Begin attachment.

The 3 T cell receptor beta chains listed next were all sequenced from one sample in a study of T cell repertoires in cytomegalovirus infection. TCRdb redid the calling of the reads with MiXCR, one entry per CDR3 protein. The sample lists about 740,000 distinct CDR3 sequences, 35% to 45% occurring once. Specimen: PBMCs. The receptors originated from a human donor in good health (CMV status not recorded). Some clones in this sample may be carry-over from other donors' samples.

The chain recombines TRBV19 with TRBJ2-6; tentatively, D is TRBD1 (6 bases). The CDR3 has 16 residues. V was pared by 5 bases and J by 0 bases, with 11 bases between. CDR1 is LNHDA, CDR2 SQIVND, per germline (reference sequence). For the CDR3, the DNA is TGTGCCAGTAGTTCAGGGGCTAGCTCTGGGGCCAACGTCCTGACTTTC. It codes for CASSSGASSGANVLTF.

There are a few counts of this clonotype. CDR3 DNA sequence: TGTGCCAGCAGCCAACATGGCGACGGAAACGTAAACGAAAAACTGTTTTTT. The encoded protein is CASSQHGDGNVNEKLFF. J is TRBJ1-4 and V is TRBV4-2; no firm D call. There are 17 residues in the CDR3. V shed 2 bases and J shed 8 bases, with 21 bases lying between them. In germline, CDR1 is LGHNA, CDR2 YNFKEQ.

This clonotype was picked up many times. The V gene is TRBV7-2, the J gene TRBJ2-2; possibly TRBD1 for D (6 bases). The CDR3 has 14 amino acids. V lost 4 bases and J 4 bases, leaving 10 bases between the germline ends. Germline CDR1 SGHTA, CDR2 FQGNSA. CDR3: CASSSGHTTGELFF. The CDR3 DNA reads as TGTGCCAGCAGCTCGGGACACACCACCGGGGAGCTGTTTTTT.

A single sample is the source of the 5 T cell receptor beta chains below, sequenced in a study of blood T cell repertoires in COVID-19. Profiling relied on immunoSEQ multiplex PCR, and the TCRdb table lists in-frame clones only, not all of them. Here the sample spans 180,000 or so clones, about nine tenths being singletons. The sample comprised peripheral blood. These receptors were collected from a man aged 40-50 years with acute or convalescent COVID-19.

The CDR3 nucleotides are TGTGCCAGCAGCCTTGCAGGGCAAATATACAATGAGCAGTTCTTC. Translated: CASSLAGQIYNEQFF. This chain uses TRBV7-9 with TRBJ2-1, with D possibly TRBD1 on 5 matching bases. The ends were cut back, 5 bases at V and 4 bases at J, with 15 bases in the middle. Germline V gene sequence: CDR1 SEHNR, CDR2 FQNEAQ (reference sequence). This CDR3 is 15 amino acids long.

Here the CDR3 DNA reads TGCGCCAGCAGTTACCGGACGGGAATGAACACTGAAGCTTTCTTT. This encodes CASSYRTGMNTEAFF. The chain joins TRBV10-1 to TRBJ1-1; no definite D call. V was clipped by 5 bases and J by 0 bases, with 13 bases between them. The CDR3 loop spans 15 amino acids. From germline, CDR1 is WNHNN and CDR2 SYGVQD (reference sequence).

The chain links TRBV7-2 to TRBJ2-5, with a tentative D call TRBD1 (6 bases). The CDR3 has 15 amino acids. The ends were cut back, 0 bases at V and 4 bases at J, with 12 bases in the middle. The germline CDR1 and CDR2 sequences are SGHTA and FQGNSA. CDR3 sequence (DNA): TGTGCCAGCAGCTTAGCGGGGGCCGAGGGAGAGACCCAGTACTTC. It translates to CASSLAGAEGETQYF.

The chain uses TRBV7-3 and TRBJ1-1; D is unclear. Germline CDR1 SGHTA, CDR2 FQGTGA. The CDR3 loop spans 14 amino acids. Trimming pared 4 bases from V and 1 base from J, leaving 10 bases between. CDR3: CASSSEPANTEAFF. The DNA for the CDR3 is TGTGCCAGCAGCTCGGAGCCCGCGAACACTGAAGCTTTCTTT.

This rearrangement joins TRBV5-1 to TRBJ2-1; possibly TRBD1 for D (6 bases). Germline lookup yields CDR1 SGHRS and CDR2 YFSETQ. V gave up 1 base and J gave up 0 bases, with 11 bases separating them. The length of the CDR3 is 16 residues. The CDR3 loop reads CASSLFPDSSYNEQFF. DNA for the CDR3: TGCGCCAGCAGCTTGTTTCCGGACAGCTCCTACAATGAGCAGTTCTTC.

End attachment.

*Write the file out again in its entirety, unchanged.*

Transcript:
The 3 T cell receptor beta chains listed next were all sequenced from one sample in a study of T cell repertoires in cytomegalovirus infection. TCRdb redid the calling of the reads with MiXCR, one entry per CDR3 protein. The sample lists about 740,000 distinct CDR3 sequences, 35% to 45% occurring once. Specimen: PBMCs. The receptors originated from a human donor in good health (CMV status not recorded). Some clones in this sample may be carry-over from other donors' samples.

The chain recombines TRBV19 with TRBJ2-6; tentatively, D is TRBD1 (6 bases). The CDR3 has 16 residues. V was pared by 5 bases and J by 0 bases, with 11 bases between. CDR1 is LNHDA, CDR2 SQIVND, per germline (reference sequence). For the CDR3, the DNA is TGTGCCAGTAGTTCAGGGGCTAGCTCTGGGGCCAACGTCCTGACTTTC. It codes for CASSSGASSGANVLTF.

There are a few counts of this clonotype. CDR3 DNA sequence: TGTGCCAGCAGCCAACATGGCGACGGAAACGTAAACGAAAAACTGTTTTTT. The encoded protein is CASSQHGDGNVNEKLFF. J is TRBJ1-4 and V is TRBV4-2; no firm D call. There are 17 residues in the CDR3. V shed 2 bases and J shed 8 bases, with 21 bases lying between them. In germline, CDR1 is LGHNA, CDR2 YNFKEQ.

This clonotype was picked up many times. The V gene is TRBV7-2, the J gene TRBJ2-2; possibly TRBD1 for D (6 bases). The CDR3 has 14 amino acids. V lost 4 bases and J 4 bases, leaving 10 bases between the germline ends. Germline CDR1 SGHTA, CDR2 FQGNSA. CDR3: CASSSGHTTGELFF. The CDR3 DNA reads as TGTGCCAGCAGCTCGGGACACACCACCGGGGAGCTGTTTTTT.

A single sample is the source of the 5 T cell receptor beta chains below, sequenced in a study of blood T cell repertoires in COVID-19. Profiling relied on immunoSEQ multiplex PCR, and the TCRdb table lists in-frame clones only, not all of them. Here the sample spans 180,000 or so clones, about nine tenths being singletons. The sample comprised peripheral blood. These receptors were collected from a man aged 40-50 years with acute or convalescent COVID-19.

The CDR3 nucleotides are TGTGCCAGCAGCCTTGCAGGGCAAATATACAATGAGCAGTTCTTC. Translated: CASSLAGQIYNEQFF. This chain uses TRBV7-9 with TRBJ2-1, with D possibly TRBD1 on 5 matching bases. The ends were cut back, 5 bases at V and 4 bases at J, with 15 bases in the middle. Germline V gene sequence: CDR1 SEHNR, CDR2 FQNEAQ (reference sequence). This CDR3 is 15 amino acids long.

Here the CDR3 DNA reads TGCGCCAGCAGTTACCGGACGGGAATGAACACTGAAGCTTTCTTT. This encodes CASSYRTGMNTEAFF. The chain joins TRBV10-1 to TRBJ1-1; no definite D call. V was clipped by 5 bases and J by 0 bases, with 13 bases between them. The CDR3 loop spans 15 amino acids. From germline, CDR1 is WNHNN and CDR2 SYGVQD (reference sequence).

The chain links TRBV7-2 to TRBJ2-5, with a tentative D call TRBD1 (6 bases). The CDR3 has 15 amino acids. The ends were cut back, 0 bases at V and 4 bases at J, with 12 bases in the middle. The germline CDR1 and CDR2 sequences are SGHTA and FQGNSA. CDR3 sequence (DNA): TGTGCCAGCAGCTTAGCGGGGGCCGAGGGAGAGACCCAGTACTTC. It translates to CASSLAGAEGETQYF.

The chain uses TRBV7-3 and TRBJ1-1; D is unclear. Germline CDR1 SGHTA, CDR2 FQGTGA. The CDR3 loop spans 14 amino acids. Trimming pared 4 bases from V and 1 base from J, leaving 10 bases between. CDR3: CASSSEPANTEAFF. The DNA for the CDR3 is TGTGCCAGCAGCTCGGAGCCCGCGAACACTGAAGCTTTCTTT.

This rearrangement joins TRBV5-1 to TRBJ2-1; possibly TRBD1 for D (6 bases). Germline lookup yields CDR1 SGHRS and CDR2 YFSETQ. V gave up 1 base and J gave up 0 bases, with 11 bases separating them. The length of the CDR3 is 16 residues. The CDR3 loop reads CASSLFPDSSYNEQFF. DNA for the CDR3: TGCGCCAGCAGCTTGTTTCCGGACAGCTCCTACAATGAGCAGTTCTTC.